Two years after 200,000 people evacuated as the nation's tallest dam threatened to spill over, a judge will hear arguments Friday about whether accusations of corruption, sexism and racism at the California Department of Water Resources played a part in it all.
Officials in the Northern California city of Oroville lodged a complaint in January 2018, claiming that the dam crisis was caused by "decades of mismanagement and intentional lack of maintenance by the California Department of Water Resources," or DWR.
"For years, DWR supervisors were more interested in lining their own pockets than ensuring the safety of the facility and its workers," the complaint says.
In response, DWR asked the judge to strike about 20 of those claims, saying that the allegations are irrelevant to who is responsible for the dam's failure.
What actually happened
The tallest dam in the nation sent the town of Oroville into crisis when powerful storms across California caused Lake Oroville's levels to rise to the top in February 2017.
The water could not be drained fast enough, and the main spillway had developed a hole the size of a football field and 40 feet deep due to erosion.
For the first time in the nearly 50 years since it was built, water was diverted into the emergency spillway, which was covered with brush, trees and rock.
"Any spillway -- primary or emergency -- usually has some kind of protection, a concrete basin," said Blake Paul Tullis, a professor of Civil and Environmental Engineering at Utah State University. "For structures as big as this, it seems pretty uncommon to not have some protection at the base of the spillway."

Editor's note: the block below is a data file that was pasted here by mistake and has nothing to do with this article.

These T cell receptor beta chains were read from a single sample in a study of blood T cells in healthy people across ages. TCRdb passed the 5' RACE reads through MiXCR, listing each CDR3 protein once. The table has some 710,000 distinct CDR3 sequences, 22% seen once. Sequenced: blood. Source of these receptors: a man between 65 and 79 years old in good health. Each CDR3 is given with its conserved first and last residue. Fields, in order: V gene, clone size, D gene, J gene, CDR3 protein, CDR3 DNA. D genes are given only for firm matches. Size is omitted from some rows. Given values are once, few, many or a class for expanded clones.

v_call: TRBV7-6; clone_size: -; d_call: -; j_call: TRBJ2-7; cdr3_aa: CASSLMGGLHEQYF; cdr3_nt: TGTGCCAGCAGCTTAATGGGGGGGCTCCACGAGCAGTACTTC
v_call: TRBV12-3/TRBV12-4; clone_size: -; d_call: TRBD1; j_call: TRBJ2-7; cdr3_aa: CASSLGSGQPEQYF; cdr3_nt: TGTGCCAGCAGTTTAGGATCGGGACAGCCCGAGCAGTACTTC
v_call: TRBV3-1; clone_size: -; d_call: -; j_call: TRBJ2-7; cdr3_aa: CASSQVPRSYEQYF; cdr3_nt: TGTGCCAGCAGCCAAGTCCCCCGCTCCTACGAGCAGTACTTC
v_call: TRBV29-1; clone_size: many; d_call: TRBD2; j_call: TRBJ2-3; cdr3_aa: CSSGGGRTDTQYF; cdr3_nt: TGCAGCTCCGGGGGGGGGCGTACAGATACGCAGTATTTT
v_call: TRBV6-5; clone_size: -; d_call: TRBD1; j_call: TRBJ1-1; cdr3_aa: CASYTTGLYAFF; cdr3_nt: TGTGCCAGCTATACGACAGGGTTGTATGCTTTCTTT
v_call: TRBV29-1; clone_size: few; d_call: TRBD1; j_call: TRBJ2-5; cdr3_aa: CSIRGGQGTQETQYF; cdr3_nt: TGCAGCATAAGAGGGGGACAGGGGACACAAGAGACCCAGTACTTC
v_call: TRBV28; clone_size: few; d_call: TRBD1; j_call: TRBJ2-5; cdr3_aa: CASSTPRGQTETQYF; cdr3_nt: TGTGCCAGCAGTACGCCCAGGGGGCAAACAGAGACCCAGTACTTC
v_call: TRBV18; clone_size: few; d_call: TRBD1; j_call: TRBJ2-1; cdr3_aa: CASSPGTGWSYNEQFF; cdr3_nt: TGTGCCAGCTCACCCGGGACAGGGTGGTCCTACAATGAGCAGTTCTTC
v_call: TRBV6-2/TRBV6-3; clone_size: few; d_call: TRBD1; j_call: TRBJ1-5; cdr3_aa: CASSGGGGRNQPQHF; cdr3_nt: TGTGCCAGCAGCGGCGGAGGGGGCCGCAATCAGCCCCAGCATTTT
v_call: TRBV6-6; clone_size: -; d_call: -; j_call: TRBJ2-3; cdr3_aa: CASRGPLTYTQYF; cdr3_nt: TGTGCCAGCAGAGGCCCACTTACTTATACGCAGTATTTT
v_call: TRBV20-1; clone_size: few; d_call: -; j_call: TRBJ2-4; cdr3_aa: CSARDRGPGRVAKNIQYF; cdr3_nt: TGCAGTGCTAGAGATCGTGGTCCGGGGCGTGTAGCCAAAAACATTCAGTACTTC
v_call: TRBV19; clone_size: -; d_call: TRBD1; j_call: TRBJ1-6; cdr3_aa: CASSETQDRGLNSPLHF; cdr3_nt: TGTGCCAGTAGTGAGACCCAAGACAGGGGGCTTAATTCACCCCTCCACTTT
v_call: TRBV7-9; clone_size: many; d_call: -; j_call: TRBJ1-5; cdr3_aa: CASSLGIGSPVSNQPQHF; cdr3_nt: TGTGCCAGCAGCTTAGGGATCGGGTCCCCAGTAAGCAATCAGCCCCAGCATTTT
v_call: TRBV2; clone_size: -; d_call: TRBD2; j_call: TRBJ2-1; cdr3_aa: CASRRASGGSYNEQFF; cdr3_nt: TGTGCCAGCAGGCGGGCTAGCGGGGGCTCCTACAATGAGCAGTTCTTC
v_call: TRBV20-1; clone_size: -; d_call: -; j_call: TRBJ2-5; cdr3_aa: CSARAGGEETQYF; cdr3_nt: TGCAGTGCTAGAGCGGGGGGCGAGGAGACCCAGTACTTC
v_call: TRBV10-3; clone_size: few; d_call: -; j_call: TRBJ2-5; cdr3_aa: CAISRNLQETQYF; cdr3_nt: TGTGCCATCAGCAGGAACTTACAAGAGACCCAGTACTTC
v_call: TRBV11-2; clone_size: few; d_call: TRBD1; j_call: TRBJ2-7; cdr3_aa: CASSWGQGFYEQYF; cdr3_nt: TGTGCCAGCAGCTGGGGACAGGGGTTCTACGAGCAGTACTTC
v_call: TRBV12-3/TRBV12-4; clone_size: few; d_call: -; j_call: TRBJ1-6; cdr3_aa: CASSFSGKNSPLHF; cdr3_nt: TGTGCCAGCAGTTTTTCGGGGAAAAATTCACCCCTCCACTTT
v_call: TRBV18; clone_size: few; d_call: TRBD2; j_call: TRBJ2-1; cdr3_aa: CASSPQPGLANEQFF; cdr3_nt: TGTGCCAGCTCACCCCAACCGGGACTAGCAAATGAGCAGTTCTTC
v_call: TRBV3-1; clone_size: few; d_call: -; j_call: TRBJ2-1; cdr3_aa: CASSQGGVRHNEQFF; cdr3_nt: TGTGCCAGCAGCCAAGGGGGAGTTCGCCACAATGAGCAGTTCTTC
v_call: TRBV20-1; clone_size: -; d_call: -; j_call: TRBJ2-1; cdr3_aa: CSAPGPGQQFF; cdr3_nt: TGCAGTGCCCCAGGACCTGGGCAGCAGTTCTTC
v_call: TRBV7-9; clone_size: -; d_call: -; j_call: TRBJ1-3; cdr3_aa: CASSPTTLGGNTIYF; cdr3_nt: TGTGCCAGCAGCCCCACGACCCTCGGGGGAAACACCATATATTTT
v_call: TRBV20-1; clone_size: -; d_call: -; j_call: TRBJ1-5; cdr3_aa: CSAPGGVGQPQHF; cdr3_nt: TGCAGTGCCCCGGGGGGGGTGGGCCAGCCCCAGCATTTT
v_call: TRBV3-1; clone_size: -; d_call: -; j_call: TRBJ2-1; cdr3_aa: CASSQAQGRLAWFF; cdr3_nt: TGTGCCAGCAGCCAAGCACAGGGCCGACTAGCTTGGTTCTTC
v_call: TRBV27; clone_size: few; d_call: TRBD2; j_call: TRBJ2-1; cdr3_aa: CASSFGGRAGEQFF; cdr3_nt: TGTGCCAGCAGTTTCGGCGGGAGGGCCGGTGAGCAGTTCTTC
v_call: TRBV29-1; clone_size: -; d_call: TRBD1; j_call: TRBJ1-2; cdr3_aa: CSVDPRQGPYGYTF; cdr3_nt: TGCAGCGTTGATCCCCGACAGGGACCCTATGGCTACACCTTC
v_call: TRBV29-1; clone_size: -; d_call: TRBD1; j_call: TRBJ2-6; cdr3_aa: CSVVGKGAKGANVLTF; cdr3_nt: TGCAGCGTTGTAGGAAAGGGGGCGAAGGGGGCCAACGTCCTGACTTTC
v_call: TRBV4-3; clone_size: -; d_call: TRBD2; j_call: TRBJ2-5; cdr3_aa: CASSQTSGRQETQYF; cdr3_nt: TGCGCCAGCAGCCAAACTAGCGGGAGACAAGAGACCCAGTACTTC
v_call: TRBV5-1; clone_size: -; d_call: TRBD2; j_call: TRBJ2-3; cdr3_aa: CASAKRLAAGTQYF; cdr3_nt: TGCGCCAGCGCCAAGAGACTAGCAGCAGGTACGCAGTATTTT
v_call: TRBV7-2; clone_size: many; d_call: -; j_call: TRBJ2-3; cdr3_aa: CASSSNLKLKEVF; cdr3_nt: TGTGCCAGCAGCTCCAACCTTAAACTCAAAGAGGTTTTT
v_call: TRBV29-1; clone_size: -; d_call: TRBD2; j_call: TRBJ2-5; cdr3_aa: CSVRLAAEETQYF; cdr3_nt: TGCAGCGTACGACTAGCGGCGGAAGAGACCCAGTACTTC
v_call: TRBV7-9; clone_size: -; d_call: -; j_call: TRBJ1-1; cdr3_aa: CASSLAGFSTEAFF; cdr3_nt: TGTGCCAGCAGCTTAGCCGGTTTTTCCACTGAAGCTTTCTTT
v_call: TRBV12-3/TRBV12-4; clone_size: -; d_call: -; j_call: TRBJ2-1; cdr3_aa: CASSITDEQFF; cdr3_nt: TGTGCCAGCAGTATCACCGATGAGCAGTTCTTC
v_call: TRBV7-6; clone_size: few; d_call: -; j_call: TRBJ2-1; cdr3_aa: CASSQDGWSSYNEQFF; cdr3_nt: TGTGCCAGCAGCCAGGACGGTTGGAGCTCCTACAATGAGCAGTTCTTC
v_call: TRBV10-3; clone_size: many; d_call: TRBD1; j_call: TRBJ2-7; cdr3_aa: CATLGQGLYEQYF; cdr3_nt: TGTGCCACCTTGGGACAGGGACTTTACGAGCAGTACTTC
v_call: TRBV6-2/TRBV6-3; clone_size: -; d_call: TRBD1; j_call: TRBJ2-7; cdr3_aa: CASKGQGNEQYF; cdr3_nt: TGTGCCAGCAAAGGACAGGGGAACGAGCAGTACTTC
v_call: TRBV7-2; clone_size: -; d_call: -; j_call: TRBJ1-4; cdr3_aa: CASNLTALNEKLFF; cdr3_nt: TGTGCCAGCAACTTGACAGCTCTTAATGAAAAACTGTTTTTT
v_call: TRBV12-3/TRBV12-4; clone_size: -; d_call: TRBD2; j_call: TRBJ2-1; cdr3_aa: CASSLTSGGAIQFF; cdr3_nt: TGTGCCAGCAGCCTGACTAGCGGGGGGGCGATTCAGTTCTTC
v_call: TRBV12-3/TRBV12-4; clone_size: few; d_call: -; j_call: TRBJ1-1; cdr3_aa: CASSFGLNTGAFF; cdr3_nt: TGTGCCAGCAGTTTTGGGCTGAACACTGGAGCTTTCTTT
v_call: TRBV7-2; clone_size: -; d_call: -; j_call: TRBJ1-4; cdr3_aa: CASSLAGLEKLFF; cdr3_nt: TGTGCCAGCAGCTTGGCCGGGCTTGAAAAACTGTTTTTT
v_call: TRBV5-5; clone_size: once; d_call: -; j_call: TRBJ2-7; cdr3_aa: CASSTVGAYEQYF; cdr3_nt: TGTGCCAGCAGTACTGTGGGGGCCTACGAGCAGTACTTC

As millions of gallons of water washed over the emergency spillway, it began to erode.
That is when authorities ordered evacuations, concerned that the spillway could fail and send water downstream and toward residential areas.
The complaint calls the management at DWR "a den of improper conduct" and alleges that greed, corruption, sexism and racism created an environment where proper safety measures were not prioritized.
From stealing state equipment, to maintaining an "unofficial" set of accounting books, to the development of a "crony system" where a supervisor would give overtime work to employees he considered close friends, DWR supervisors earned the name among staff as "the water mafia," said the complaint.
The complaint alleges that a noose, directed at an African American employee, was hung in a meeting room used daily by DWR staff. It stayed for three months until the employee took it down himself.
In another instance, one of the few female employees had a CPR mannequin posed in a sexual position at one of her work sites.
Experts said these conditions "would more likely than not affect the ability of employees to productively perform their jobs, including jobs responsible for Oroville Dam safety," according to the complaint.
About 188,000 people were evacuated from towns surrounding the dam.
Some residents said they were given 30 minutes to flee, fearing that a 30-foot "wall of water" could come crashing down.
"Everyone was running around," Oroville resident Maggie Cabral told CNN affiliate KFSN. "All of the streets were immediately packed with cars, people in my neighborhood grabbing what they could and running out the door and leaving."
The mandatory evacuation lasted about two days.
The financial impacts of the chaos were much greater in number.
DWR estimated the cost of emergency response and repairs to the main and emergency spillways to be $1.1 billion.
While DWR says the main spillway was reconstructed by November 2018, the agency said finishing work is still in progress.
The emergency spillway is also currently under construction, with construction crews placing a concrete cap on a concrete buttress.
Spillway boat ramps and pedestrian access to the walkway across the top of the dam are expected to reopen in the summer of 2019 with improved safety measures.
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